Statement delivered by Hon. Maggie Barry, Minister of Conservation, 6 June 2017

Thank you Mr. President.

I join others in thanking the Governments of Fiji and Sweden for championing the proposal for this conference from the outset and for the significant work they have undertaken as co-hosts.

I thank the co-facilitators, Singapore and Portugal, for their work in overseeing the preparatory process including the Call for Action.

I also acknowledge the Heads of State, Heads of Government, Ministers and other distinguished representatives attending the conference this week.

I am pleased that the Ulu o Tokelau could be here this week, as part of the New Zealand delegation.

The high level of attendance from governments, civil society and the private sector, reflects the high stakes we share in realising the critical agenda laid out in Sustainable Development Goal 14.

For Pacific countries, a healthy ocean is vital to our livelihoods, well-being and our economies.

For our peoples, the ocean is a living treasure of great cultural significance and is part of our identities.

New Zealand was a strong advocate for inclusion of a Goal on oceans and marine resources in the 2030 Agenda for Sustainable Development. We strongly support this conference.  Too many indicators of the health of our oceans are tracking in the wrong direction.   Business as usual will not reverse these trends.  Targets have been set. Now as never before we need to take strong policy decisions.  We must forge new partnerships across country, sector and institutional boundaries.  We must act - and act together.

We echo the Secretary-General’s call for a greater focus on ocean governance. Further consideration should be given to enhancing leadership on this issue at the United Nations.

New Zealand is a country surrounded by oceans. Our closest neighbours are almost 2,400 kilometres away. We have a long history of action to secure the health of our marine ecosystems and of the livelihoods that depend on them. We are a strong advocate of the United Nations Convention on the Law of the Sea and the framework it sets for oceans.

We have a world-leading fisheries management system and have put in place 44 fully protected marine reserves and a range of other types of MPAs that cover over 30% of New Zealand’s territorial sea and exclusive economic zone.

The New Zealand Government is committed to establishing the Kermadec/Rangitahua Ocean Sanctuary. At 620,000 square kilometres, it will be one of the largest and most significant fully protected areas in the world.

Our interest in the ocean does not stop at 200 nautical miles.

New Zealand was proud to have played a leading role in setting up the Ross Sea region marine protected area, which will cover 1.55 million square kilometres of one of the most pristine environments in the world.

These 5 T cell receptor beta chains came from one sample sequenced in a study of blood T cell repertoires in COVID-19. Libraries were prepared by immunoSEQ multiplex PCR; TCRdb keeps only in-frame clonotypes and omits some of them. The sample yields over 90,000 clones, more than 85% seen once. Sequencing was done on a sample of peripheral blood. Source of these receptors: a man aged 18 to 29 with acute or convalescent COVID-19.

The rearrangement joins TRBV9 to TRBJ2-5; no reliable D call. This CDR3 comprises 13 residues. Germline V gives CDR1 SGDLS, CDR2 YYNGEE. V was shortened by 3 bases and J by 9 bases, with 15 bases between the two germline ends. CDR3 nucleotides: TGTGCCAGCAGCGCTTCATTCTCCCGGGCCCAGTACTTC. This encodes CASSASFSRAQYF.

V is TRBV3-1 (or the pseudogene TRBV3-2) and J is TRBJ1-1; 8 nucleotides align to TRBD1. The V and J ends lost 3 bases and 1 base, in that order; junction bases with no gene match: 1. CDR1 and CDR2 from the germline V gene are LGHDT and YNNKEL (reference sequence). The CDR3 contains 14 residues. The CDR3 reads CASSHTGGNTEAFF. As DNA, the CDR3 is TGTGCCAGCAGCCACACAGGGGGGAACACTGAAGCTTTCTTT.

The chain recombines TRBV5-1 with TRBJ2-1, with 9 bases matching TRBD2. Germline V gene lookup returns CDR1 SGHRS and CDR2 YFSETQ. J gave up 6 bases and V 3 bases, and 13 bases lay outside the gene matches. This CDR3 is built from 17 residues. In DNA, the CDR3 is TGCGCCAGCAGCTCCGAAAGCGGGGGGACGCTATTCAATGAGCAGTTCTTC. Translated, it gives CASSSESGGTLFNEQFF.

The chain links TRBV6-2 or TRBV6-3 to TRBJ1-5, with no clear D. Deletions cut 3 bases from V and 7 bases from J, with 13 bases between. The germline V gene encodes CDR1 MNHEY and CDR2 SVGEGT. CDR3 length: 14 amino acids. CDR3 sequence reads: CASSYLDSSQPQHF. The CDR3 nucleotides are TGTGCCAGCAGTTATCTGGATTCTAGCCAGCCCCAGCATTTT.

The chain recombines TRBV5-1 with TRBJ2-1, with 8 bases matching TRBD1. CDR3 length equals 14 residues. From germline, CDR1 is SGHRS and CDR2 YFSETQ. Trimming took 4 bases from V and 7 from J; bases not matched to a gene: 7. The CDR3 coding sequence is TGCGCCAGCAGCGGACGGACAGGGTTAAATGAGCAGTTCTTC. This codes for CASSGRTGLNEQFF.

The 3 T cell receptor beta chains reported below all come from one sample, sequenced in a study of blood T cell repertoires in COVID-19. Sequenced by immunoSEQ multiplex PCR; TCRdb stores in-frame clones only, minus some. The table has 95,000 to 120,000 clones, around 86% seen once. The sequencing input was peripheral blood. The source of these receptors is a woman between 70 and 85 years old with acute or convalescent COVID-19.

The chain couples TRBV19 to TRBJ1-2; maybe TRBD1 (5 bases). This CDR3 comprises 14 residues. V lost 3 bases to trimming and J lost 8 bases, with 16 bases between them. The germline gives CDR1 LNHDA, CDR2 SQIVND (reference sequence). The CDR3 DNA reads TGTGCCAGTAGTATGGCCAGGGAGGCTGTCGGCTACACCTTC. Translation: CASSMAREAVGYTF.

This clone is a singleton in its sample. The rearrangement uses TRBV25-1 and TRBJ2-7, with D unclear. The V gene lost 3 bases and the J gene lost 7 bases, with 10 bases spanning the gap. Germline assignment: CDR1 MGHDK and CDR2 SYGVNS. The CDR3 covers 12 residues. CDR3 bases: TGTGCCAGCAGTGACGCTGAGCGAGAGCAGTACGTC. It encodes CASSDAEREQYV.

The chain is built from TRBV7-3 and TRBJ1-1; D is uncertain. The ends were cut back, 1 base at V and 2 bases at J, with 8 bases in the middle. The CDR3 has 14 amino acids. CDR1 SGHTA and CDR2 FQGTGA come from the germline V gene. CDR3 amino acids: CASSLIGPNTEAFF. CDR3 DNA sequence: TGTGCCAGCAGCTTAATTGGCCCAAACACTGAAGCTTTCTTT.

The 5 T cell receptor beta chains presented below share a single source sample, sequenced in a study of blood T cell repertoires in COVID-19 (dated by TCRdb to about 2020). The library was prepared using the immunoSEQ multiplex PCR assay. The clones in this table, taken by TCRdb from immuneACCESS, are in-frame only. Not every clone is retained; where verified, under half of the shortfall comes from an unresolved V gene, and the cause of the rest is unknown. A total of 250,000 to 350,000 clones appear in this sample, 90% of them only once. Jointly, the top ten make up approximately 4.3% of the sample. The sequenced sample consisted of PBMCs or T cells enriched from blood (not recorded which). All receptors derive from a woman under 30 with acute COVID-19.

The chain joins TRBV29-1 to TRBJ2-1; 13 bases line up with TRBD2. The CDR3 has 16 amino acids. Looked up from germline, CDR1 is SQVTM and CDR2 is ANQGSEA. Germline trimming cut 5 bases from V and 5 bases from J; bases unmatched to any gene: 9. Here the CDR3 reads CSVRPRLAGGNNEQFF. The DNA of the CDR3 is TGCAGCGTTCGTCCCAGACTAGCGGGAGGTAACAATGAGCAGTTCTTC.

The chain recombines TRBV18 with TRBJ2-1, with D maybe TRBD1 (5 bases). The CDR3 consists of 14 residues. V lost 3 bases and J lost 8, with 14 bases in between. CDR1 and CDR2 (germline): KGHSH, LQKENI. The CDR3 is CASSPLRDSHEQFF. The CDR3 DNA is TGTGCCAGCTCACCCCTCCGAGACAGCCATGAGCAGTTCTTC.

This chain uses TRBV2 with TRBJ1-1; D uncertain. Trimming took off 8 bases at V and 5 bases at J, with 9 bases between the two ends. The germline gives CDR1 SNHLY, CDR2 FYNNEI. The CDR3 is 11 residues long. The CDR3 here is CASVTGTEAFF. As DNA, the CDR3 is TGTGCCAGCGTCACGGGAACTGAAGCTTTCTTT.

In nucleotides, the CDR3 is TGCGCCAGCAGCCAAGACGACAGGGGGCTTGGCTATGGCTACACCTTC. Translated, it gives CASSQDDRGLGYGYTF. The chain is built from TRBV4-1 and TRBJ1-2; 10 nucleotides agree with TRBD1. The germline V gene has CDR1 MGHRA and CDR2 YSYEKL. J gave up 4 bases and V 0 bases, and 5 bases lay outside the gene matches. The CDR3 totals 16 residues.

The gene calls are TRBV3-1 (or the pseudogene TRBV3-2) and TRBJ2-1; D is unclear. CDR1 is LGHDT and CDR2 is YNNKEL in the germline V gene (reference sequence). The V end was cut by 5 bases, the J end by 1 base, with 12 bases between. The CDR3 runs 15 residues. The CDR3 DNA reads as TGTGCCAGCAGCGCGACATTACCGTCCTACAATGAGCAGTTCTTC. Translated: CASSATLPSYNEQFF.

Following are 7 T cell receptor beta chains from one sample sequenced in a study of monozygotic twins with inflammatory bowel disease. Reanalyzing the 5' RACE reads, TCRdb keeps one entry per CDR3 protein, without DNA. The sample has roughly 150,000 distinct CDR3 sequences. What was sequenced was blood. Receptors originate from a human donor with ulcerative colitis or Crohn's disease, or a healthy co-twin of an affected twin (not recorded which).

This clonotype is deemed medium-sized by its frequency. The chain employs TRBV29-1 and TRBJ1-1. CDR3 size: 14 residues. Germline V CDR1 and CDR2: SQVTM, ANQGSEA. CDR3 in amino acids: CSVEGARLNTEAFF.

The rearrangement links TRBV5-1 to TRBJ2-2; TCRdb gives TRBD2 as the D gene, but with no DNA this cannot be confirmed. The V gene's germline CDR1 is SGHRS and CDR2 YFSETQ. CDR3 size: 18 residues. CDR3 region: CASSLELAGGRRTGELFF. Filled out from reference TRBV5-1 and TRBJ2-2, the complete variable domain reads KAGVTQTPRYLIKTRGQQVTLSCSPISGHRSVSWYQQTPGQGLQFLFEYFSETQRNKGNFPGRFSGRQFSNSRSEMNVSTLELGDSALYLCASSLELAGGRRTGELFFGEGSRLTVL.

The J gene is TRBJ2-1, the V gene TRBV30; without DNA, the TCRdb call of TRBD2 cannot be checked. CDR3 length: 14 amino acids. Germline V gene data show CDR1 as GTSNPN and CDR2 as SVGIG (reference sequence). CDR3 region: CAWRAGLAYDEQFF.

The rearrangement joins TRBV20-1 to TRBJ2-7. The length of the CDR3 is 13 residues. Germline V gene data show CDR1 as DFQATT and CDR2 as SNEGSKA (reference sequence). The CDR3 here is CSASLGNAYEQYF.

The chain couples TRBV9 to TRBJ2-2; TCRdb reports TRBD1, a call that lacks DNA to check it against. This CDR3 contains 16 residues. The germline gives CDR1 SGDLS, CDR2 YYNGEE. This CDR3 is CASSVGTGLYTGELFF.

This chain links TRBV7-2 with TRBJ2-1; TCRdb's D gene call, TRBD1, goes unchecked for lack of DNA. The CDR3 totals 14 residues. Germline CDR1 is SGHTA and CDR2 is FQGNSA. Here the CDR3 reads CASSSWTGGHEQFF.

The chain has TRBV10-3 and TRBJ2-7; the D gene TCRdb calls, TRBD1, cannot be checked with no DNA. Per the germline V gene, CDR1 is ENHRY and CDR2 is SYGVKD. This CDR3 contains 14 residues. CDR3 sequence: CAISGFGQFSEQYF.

We are supporting the ambitious goals and strategies that Pacific leaders have set for the sustainable economic development of their fisheries resources.

New Zealand has committed 54 million dollars to initiatives that will improve the management of Pacific fisheries and reduce illegal and unreported fishing both in our region and beyond.  We ask all nations involved in the fisheries of the Pacific to commit to this endeavour.  The future and wellbeing of the island states and peoples of our region depends on it. 

New Zealand has long been at the forefront of international calls for action to eliminate harmful fisheries subsidies. Fisheries subsidies are a trade issue, a development issue and a serious environmental issue.  Sustainable Development Goal 14.6 calls for the prohibition of subsidies which contribute to overcapacity and overfishing, and the elimination of subsidies that contribute to IUU fishing by 2020.   We urge countries to heed that call and to cooperate for the establishment of effective disciplines on harmful fisheries subsidies at the World Trade Organization’s 11th Ministerial Conference in December.  The damage being done to vulnerable fisheries needs to be stopped and we urge action to address that. 

New Zealand is also investing in building resilience to ocean acidification in the Pacific region, through the New Zealand Pacific Partnership on Ocean Acidification.

Chair, these are just some of the actions that New Zealand is taking to implement Sustainable Development Goal 14.  We have registered voluntary national commitments covering a range of the targets. We look forward to the remainder of the conference and to making the most of the opportunity it presents for the international community to take practical steps to turn Sustainable Development Goal 14 into reality.

I close, Mr. President, with a proverb in the language of our native peoples of Aotearoa New Zealand.  In Māori we say: Toitū te marae a Tāne-Mahuta, Toitū te marae a Tangaroa, Toitū te tangata.  If the land is well and the sea is well, the people will thrive.

Thank you.


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